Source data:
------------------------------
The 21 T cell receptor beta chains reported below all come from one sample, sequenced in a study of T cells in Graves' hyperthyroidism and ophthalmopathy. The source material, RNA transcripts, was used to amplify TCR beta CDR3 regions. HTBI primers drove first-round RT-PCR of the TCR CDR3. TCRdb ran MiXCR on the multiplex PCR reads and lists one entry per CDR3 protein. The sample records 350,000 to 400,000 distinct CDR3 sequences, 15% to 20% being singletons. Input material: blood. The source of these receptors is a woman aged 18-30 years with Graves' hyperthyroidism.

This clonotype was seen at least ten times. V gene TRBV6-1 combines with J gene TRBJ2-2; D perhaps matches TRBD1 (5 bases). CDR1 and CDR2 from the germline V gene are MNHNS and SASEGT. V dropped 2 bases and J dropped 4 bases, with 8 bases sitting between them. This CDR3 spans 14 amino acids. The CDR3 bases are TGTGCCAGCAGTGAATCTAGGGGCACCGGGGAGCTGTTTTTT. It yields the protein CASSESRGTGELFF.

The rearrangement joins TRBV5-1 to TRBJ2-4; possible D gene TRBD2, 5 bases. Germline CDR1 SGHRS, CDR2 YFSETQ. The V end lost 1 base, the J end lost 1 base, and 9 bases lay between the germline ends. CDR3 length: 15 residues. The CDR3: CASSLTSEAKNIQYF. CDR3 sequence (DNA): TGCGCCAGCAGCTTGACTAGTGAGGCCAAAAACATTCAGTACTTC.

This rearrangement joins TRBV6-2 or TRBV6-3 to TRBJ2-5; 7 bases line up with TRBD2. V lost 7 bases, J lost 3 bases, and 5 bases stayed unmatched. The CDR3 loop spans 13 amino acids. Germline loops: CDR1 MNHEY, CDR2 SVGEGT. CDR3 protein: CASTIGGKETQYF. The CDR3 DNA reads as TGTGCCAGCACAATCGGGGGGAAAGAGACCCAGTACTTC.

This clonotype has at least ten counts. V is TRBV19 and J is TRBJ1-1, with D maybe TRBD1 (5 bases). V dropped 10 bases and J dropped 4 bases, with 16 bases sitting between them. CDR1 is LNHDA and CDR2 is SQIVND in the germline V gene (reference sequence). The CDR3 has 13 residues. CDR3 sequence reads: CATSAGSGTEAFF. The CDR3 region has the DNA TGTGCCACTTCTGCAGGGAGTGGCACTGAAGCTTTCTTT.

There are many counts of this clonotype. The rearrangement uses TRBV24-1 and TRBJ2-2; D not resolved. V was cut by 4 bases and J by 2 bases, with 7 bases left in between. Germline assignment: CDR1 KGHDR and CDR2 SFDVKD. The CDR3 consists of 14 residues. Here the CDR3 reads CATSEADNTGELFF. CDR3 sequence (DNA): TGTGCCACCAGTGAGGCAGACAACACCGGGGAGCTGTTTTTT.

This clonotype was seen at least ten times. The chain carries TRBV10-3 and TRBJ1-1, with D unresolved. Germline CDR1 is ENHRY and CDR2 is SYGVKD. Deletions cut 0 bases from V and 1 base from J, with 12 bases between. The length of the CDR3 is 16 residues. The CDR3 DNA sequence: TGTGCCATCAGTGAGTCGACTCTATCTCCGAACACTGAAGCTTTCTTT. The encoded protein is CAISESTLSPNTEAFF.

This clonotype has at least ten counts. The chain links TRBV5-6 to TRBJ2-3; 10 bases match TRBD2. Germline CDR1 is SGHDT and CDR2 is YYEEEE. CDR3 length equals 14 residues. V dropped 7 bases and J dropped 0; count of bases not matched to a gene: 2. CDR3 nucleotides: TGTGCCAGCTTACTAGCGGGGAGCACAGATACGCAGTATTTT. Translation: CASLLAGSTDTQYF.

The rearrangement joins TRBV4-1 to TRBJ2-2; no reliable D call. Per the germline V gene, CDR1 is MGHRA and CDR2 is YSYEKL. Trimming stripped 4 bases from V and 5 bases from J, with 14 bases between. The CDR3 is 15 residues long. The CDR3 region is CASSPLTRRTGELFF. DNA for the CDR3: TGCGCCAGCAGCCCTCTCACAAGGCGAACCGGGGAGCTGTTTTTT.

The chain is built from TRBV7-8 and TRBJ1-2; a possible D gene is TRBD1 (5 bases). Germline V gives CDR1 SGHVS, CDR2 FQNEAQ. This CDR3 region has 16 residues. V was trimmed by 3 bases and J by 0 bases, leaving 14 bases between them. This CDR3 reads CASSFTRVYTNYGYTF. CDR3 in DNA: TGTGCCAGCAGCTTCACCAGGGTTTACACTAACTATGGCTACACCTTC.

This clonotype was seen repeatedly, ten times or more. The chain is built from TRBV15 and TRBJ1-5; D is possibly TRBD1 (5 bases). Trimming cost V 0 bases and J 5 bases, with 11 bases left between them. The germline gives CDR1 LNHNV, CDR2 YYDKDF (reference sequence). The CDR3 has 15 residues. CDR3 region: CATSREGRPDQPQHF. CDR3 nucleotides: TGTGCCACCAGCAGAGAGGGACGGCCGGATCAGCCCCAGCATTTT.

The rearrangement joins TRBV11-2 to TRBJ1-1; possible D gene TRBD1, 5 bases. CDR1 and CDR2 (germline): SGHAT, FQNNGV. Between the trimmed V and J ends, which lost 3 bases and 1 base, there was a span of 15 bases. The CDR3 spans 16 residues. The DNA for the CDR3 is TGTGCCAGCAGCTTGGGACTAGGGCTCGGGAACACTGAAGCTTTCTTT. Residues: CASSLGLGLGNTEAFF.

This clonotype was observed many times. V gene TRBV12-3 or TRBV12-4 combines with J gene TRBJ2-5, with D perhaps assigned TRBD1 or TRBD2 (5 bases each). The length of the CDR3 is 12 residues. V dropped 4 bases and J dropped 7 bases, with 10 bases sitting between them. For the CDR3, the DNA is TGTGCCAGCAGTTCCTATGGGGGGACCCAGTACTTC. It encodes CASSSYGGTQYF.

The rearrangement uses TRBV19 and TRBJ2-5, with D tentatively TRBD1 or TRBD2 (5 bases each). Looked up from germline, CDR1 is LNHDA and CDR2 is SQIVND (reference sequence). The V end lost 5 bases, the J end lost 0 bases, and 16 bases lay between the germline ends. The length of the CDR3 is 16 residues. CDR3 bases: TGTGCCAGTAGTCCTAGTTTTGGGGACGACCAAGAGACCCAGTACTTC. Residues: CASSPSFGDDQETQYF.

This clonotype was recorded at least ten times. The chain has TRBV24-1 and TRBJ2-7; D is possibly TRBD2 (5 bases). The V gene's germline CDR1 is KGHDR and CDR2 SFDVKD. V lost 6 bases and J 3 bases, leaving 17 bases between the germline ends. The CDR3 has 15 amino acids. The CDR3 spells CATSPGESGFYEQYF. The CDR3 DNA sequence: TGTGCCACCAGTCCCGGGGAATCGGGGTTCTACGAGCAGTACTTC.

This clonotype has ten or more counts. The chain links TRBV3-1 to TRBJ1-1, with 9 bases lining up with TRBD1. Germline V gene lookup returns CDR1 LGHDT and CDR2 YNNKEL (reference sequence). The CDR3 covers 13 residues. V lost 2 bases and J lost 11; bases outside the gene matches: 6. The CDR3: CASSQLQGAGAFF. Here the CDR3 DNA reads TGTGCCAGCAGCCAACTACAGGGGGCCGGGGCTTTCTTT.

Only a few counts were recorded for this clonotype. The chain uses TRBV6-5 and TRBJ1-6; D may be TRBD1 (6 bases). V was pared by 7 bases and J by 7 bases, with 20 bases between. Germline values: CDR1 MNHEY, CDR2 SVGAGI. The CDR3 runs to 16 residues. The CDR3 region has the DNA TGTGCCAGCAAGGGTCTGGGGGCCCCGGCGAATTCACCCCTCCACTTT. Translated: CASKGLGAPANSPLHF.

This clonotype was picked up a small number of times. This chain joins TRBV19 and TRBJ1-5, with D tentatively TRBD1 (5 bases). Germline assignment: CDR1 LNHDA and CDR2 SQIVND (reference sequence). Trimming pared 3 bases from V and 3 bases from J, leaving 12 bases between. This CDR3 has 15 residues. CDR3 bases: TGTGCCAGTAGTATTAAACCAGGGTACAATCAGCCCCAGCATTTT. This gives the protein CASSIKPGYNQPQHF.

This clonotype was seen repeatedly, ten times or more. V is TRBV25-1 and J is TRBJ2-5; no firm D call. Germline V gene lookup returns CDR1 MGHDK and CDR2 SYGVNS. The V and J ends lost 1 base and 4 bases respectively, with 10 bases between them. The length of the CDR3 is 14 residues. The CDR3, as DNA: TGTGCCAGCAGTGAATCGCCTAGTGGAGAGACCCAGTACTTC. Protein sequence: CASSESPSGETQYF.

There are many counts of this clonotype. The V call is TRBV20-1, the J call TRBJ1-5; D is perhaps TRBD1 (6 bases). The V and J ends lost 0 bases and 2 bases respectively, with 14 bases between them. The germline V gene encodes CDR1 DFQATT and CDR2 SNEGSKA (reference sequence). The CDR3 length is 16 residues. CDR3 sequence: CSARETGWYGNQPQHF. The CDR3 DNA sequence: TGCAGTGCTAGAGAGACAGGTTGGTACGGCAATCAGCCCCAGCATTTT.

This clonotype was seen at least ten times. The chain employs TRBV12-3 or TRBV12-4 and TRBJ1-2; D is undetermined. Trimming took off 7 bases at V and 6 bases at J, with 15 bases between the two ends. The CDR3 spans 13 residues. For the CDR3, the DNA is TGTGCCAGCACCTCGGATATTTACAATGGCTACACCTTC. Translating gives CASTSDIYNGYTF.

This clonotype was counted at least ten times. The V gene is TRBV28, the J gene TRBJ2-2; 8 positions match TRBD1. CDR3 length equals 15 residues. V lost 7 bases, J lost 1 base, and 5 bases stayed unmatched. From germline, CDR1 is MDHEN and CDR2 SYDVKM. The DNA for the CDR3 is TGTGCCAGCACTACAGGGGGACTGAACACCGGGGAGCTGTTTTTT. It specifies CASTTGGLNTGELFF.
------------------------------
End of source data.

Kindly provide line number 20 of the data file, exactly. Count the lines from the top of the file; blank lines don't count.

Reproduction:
There are many counts of this clonotype. The V call is TRBV20-1, the J call TRBJ1-5; D is perhaps TRBD1 (6 bases). The V and J ends lost 0 bases and 2 bases respectively, with 14 bases between them. The germline V gene encodes CDR1 DFQATT and CDR2 SNEGSKA (reference sequence). The CDR3 length is 16 residues. CDR3 sequence: CSARETGWYGNQPQHF. The CDR3 DNA sequence: TGCAGTGCTAGAGAGACAGGTTGGTACGGCAATCAGCCCCAGCATTTT.